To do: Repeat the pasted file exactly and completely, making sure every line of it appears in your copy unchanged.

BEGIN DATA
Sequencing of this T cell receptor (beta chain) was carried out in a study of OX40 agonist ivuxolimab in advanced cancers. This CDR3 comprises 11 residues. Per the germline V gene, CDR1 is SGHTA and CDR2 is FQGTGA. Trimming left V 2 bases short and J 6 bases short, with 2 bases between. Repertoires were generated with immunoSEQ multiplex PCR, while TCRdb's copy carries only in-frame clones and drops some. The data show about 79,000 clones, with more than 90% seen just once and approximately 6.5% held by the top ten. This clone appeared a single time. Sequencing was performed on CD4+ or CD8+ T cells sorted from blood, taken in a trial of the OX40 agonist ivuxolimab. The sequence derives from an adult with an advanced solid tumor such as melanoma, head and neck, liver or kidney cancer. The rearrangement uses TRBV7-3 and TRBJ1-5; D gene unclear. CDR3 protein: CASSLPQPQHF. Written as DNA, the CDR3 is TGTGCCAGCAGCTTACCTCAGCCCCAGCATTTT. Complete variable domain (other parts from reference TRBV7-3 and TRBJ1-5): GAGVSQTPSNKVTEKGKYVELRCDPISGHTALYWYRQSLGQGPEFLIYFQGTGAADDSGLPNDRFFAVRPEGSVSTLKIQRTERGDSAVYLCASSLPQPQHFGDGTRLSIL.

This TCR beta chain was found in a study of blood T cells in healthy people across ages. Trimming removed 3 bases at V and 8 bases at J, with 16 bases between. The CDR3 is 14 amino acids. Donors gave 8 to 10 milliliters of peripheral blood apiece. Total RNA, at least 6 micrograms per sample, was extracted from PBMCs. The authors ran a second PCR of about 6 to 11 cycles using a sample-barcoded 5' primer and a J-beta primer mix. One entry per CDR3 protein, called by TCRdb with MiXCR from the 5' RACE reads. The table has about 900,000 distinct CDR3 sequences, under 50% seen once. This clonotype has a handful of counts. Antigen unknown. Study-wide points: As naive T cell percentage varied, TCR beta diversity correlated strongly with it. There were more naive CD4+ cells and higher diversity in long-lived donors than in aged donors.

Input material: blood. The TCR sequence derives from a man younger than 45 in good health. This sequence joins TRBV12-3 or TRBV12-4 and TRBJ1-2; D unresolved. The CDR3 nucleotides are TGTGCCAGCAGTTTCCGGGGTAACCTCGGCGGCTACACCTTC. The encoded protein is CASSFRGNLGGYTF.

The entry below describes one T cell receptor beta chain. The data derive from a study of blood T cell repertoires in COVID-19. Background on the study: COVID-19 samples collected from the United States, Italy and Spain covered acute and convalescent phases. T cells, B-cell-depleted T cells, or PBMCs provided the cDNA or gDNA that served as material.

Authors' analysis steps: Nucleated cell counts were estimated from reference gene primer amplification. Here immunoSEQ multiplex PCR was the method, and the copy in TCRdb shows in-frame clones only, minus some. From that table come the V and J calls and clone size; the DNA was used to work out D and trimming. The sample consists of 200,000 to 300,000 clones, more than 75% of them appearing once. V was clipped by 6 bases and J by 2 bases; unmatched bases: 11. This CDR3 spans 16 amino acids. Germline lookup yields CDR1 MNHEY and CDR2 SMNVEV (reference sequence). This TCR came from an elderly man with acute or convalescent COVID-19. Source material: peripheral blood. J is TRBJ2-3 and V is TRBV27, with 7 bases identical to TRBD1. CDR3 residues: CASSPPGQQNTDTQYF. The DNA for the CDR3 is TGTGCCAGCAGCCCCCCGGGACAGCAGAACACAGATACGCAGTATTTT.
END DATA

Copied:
Sequencing of this T cell receptor (beta chain) was carried out in a study of OX40 agonist ivuxolimab in advanced cancers. This CDR3 comprises 11 residues. Per the germline V gene, CDR1 is SGHTA and CDR2 is FQGTGA. Trimming left V 2 bases short and J 6 bases short, with 2 bases between. Repertoires were generated with immunoSEQ multiplex PCR, while TCRdb's copy carries only in-frame clones and drops some. The data show about 79,000 clones, with more than 90% seen just once and approximately 6.5% held by the top ten. This clone appeared a single time. Sequencing was performed on CD4+ or CD8+ T cells sorted from blood, taken in a trial of the OX40 agonist ivuxolimab. The sequence derives from an adult with an advanced solid tumor such as melanoma, head and neck, liver or kidney cancer. The rearrangement uses TRBV7-3 and TRBJ1-5; D gene unclear. CDR3 protein: CASSLPQPQHF. Written as DNA, the CDR3 is TGTGCCAGCAGCTTACCTCAGCCCCAGCATTTT. Complete variable domain (other parts from reference TRBV7-3 and TRBJ1-5): GAGVSQTPSNKVTEKGKYVELRCDPISGHTALYWYRQSLGQGPEFLIYFQGTGAADDSGLPNDRFFAVRPEGSVSTLKIQRTERGDSAVYLCASSLPQPQHFGDGTRLSIL.

This TCR beta chain was found in a study of blood T cells in healthy people across ages. Trimming removed 3 bases at V and 8 bases at J, with 16 bases between. The CDR3 is 14 amino acids. Donors gave 8 to 10 milliliters of peripheral blood apiece. Total RNA, at least 6 micrograms per sample, was extracted from PBMCs. The authors ran a second PCR of about 6 to 11 cycles using a sample-barcoded 5' primer and a J-beta primer mix. One entry per CDR3 protein, called by TCRdb with MiXCR from the 5' RACE reads. The table has about 900,000 distinct CDR3 sequences, under 50% seen once. This clonotype has a handful of counts. Antigen unknown. Study-wide points: As naive T cell percentage varied, TCR beta diversity correlated strongly with it. There were more naive CD4+ cells and higher diversity in long-lived donors than in aged donors.

Input material: blood. The TCR sequence derives from a man younger than 45 in good health. This sequence joins TRBV12-3 or TRBV12-4 and TRBJ1-2; D unresolved. The CDR3 nucleotides are TGTGCCAGCAGTTTCCGGGGTAACCTCGGCGGCTACACCTTC. The encoded protein is CASSFRGNLGGYTF.

The entry below describes one T cell receptor beta chain. The data derive from a study of blood T cell repertoires in COVID-19. Background on the study: COVID-19 samples collected from the United States, Italy and Spain covered acute and convalescent phases. T cells, B-cell-depleted T cells, or PBMCs provided the cDNA or gDNA that served as material.

Authors' analysis steps: Nucleated cell counts were estimated from reference gene primer amplification. Here immunoSEQ multiplex PCR was the method, and the copy in TCRdb shows in-frame clones only, minus some. From that table come the V and J calls and clone size; the DNA was used to work out D and trimming. The sample consists of 200,000 to 300,000 clones, more than 75% of them appearing once. V was clipped by 6 bases and J by 2 bases; unmatched bases: 11. This CDR3 spans 16 amino acids. Germline lookup yields CDR1 MNHEY and CDR2 SMNVEV (reference sequence). This TCR came from an elderly man with acute or convalescent COVID-19. Source material: peripheral blood. J is TRBJ2-3 and V is TRBV27, with 7 bases identical to TRBD1. CDR3 residues: CASSPPGQQNTDTQYF. The DNA for the CDR3 is TGTGCCAGCAGCCCCCCGGGACAGCAGAACACAGATACGCAGTATTTT.